Column: A trip through Org's history (try not to get lost)
WORTHINGTON — “Ray, what’s the story again with Org? How does that go?” The thing that prompted the question is Gordy Moore’s photo of the Org elevator on the cover of the spring issue of “Worthington Community Classes & Activities.”
Well, I said, this would be a good question for you to take to Gordy Moore. You know, Gordy did an internship at the Daily Globe through the summer. He knows how to find stories, and he did his work well. Gordy is off to studies at Macalester College at St. Paul, however. Hard to get to during a coffee break. I agreed I would try to bring one or two Org stories to mind.
The accepted account of how Org got its name is that W.A. Scott, a general manager for the Chicago & North Western Railway, changed the little town’s name from Sioux Falls Junction to Org in 1890. Why Org? History has always shrugged: “No one knows.”
Orrie Obermann, who was a longtime Org resident, told a story of Org’s name that I like best. W.A. Scott had a girlfriend, Orrie said. The girlfriend: Olive Rinehart Gossamer. Initials ORG. You can believe it or not.
John Taylor, whose family once lived at Org, tells the story of the three switches, one switch named Org, one named Trent and one named Agate. A joke was that Minnesota has not only twin cities but triple cities. Trent, Org and Agate. The Org sign, the sign which once was on the west wall of the depot, is now at Pioneer Village. The Agate sign was still posted on the site until Union Pacific Railroad took over the old C&NW in 1995. A workman threw the Agate sign on a scrap heap in the Worthington rail yard.
In the earliest days, when the Org site was only a water stop, it was named Iselin for Adrian C. Iselin, a director for St. Paul & Sioux City Railroad. Iselin became Sioux Falls Junction in 1876 when the first rails were laid for the track to Sioux Falls.
The depot: one of Org’s true distinctions is that nearly a century ago, in the 1920s, Org had one of America’s few female depot agents. Agnes Peterson. Her name deserves to be remembered. Agnes Peterson could sell you a ticket, check your luggage, arrange for a boxcar or sent off a telegram for you.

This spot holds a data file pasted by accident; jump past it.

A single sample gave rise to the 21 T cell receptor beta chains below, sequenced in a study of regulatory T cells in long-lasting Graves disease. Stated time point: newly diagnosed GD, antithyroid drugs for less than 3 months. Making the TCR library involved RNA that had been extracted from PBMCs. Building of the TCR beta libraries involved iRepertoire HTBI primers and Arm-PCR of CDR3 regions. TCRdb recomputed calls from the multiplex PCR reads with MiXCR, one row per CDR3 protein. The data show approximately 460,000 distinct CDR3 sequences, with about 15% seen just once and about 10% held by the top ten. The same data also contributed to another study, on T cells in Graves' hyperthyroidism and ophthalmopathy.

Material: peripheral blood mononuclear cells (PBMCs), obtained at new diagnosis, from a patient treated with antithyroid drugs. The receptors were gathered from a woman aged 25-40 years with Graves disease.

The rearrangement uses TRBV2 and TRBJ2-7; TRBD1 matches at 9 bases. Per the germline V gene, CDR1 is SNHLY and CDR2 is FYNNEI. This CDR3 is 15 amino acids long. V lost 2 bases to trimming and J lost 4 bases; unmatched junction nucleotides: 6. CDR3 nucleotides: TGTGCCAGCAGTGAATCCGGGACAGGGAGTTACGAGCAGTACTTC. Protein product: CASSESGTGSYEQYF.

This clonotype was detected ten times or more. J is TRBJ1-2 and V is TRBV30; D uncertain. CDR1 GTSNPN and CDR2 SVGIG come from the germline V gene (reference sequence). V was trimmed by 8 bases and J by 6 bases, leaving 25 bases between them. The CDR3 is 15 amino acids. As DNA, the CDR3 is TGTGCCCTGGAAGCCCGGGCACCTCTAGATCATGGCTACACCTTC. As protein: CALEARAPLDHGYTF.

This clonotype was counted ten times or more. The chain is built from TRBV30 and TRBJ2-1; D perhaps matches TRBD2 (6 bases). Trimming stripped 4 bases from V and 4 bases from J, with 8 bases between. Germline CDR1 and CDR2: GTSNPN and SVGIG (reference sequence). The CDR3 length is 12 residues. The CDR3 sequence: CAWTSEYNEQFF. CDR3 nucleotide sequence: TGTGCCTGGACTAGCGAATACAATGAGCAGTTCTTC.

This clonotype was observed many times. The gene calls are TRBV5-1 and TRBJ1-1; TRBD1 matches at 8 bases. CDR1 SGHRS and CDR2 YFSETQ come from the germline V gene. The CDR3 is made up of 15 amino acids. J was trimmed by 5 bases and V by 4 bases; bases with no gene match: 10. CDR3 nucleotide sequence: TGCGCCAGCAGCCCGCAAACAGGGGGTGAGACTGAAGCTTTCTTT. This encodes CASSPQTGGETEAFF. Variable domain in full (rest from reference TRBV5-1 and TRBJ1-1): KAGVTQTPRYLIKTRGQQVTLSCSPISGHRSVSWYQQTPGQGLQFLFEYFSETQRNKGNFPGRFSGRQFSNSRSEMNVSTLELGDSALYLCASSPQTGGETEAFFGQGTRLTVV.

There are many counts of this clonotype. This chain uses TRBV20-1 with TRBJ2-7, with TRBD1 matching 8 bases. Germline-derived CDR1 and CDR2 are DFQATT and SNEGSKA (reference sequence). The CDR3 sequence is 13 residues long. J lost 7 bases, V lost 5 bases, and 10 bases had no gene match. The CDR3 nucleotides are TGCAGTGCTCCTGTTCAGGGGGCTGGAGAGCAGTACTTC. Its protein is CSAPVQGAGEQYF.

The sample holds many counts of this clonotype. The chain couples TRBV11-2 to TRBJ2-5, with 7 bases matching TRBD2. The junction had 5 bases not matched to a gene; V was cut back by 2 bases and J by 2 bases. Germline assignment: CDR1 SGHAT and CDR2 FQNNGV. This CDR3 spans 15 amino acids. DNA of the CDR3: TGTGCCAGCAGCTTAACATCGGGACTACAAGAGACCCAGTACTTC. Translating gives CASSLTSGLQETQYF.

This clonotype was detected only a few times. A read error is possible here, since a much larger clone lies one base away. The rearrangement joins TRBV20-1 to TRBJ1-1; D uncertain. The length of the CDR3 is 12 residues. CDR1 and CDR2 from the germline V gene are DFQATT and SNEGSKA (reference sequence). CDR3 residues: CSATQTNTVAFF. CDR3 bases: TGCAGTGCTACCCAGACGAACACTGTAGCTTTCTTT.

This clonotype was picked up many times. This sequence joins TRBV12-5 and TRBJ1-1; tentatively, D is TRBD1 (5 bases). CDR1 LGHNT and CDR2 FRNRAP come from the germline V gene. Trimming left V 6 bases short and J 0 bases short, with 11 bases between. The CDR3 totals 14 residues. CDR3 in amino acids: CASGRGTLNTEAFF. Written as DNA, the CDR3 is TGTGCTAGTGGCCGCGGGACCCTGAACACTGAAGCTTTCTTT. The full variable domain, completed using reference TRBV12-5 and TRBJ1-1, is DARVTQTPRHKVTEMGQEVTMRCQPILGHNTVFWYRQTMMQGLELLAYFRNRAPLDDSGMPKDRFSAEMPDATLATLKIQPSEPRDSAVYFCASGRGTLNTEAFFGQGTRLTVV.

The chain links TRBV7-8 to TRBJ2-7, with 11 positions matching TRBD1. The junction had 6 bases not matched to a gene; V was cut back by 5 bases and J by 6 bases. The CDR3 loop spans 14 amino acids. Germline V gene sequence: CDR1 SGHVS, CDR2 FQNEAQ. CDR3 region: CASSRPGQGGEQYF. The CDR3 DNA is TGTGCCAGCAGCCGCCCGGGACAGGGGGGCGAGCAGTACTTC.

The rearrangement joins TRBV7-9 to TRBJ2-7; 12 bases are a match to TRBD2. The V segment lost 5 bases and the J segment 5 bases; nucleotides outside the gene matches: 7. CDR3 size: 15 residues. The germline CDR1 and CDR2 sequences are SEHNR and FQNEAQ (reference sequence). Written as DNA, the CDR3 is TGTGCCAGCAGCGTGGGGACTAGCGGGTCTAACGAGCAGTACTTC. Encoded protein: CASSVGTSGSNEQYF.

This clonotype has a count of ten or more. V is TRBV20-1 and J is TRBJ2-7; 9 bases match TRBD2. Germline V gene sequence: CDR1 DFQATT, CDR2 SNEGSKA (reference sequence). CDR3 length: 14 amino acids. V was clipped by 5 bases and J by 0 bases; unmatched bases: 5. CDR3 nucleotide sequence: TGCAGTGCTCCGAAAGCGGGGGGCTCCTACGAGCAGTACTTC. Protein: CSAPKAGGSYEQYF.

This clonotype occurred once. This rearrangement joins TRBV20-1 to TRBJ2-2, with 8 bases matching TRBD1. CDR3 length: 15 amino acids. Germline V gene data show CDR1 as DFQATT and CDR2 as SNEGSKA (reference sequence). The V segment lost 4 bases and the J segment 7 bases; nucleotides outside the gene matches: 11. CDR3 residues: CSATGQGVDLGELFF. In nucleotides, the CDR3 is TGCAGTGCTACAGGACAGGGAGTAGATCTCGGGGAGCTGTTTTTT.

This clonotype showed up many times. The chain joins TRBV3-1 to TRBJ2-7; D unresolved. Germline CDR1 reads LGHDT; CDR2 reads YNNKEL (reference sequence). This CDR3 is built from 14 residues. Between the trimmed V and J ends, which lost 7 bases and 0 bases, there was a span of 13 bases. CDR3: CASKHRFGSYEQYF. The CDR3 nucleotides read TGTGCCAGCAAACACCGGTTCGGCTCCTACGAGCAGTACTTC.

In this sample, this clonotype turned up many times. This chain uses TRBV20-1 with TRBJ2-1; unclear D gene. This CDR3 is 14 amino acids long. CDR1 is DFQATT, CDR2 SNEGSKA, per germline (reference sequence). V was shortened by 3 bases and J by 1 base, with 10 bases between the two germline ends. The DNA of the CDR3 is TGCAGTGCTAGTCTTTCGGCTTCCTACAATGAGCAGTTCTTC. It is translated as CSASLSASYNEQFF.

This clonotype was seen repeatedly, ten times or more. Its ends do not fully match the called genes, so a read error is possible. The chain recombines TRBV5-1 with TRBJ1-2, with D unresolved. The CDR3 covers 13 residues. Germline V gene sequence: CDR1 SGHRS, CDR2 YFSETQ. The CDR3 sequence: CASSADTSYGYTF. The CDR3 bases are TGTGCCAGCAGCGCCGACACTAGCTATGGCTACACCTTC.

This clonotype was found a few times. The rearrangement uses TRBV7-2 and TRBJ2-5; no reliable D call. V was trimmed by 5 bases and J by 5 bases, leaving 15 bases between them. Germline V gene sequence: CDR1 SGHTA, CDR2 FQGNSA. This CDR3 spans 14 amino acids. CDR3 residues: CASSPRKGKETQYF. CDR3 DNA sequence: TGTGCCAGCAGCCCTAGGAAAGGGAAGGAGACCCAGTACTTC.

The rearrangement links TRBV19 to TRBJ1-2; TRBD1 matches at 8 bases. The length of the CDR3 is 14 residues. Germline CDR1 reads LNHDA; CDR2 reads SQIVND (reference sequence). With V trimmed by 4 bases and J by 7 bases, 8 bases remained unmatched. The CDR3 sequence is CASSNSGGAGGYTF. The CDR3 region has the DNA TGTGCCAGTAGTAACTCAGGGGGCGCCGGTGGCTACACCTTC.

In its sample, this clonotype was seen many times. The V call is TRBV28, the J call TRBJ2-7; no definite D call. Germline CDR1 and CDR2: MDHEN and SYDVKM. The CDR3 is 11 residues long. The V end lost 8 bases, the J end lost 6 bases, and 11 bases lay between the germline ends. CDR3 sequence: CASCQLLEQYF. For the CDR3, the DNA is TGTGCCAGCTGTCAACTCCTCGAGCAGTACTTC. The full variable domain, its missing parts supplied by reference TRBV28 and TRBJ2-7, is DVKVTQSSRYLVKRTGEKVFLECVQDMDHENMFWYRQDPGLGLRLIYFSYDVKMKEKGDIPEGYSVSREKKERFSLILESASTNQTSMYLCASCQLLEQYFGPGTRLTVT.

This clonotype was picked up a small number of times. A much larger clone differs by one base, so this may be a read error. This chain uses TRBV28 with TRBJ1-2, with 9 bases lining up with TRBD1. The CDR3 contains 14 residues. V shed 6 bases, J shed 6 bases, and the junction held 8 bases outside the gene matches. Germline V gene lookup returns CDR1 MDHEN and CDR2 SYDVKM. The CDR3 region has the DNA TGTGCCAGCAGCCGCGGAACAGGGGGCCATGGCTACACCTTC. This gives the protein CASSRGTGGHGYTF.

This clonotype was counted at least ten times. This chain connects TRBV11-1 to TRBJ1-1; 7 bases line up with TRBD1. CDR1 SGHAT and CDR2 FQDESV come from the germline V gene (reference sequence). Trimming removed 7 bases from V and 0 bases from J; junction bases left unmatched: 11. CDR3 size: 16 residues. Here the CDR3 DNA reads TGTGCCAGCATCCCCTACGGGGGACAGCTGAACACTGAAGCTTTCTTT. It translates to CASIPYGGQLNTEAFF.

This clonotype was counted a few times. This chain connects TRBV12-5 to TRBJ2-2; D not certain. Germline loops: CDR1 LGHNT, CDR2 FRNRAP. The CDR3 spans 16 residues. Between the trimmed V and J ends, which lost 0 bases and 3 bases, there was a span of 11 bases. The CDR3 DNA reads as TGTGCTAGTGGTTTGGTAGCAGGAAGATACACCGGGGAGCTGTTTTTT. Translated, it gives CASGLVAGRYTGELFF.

The elevator. The depot. For a dozen years (1895-1917) Org had postal service. Maybe most of all, Org had Charlie King’s general store. Charlie King had a store known widely. Some Worthington people shopped there occasionally. Across the gravel main street from Charlie’s store was a plum tree unlike any plum anyone in the region seemed to know. Speculation was that someone once bought maybe a bag of California plums and spit a pit which grew into the fabled Org plum tree.
Org has a distinction of being the highest point on the railroad between Minnesota’s Twin Cities and Omaha, about 1,657 feet. Locally, especially among railroaders, Org also was known as The Summit. Oh — and Org, in a time gone by, might have staked a claim on being a Hay Capital. Thousands of tons of hay were harvested on unbroken prairie north and west of Org. Org’s great hay shed was a landmark.
“Where is Org?” someone asked. Well, Org is 3.5 miles southwest of Worthington on the north side of Highways 59/60. Look for the elevator.
Everett Hughes, a Worthington native, wrote a memoir which recalled the summer of 1918 when he was 14 and when he accepted a job shocking oats and wheat for an Org farmer. The railroad fare, Worthington to Org, was 21 cents. As he left the train, Everett realized the farmer “had forgot to say which way to walk.”
“A group of farmers at the elevator told me the direction, and it struck them very funny that someone had actually got lost in Org. The more they thought about it, the funnier it got. I became known, far and wide, as the kid that got lost in Org — ha, ha, ho, ho. Also the only one that had ever bought a ticket to Org.”
Ray Crippen is a former editor of the Daily Globe. His column appears on Saturdays.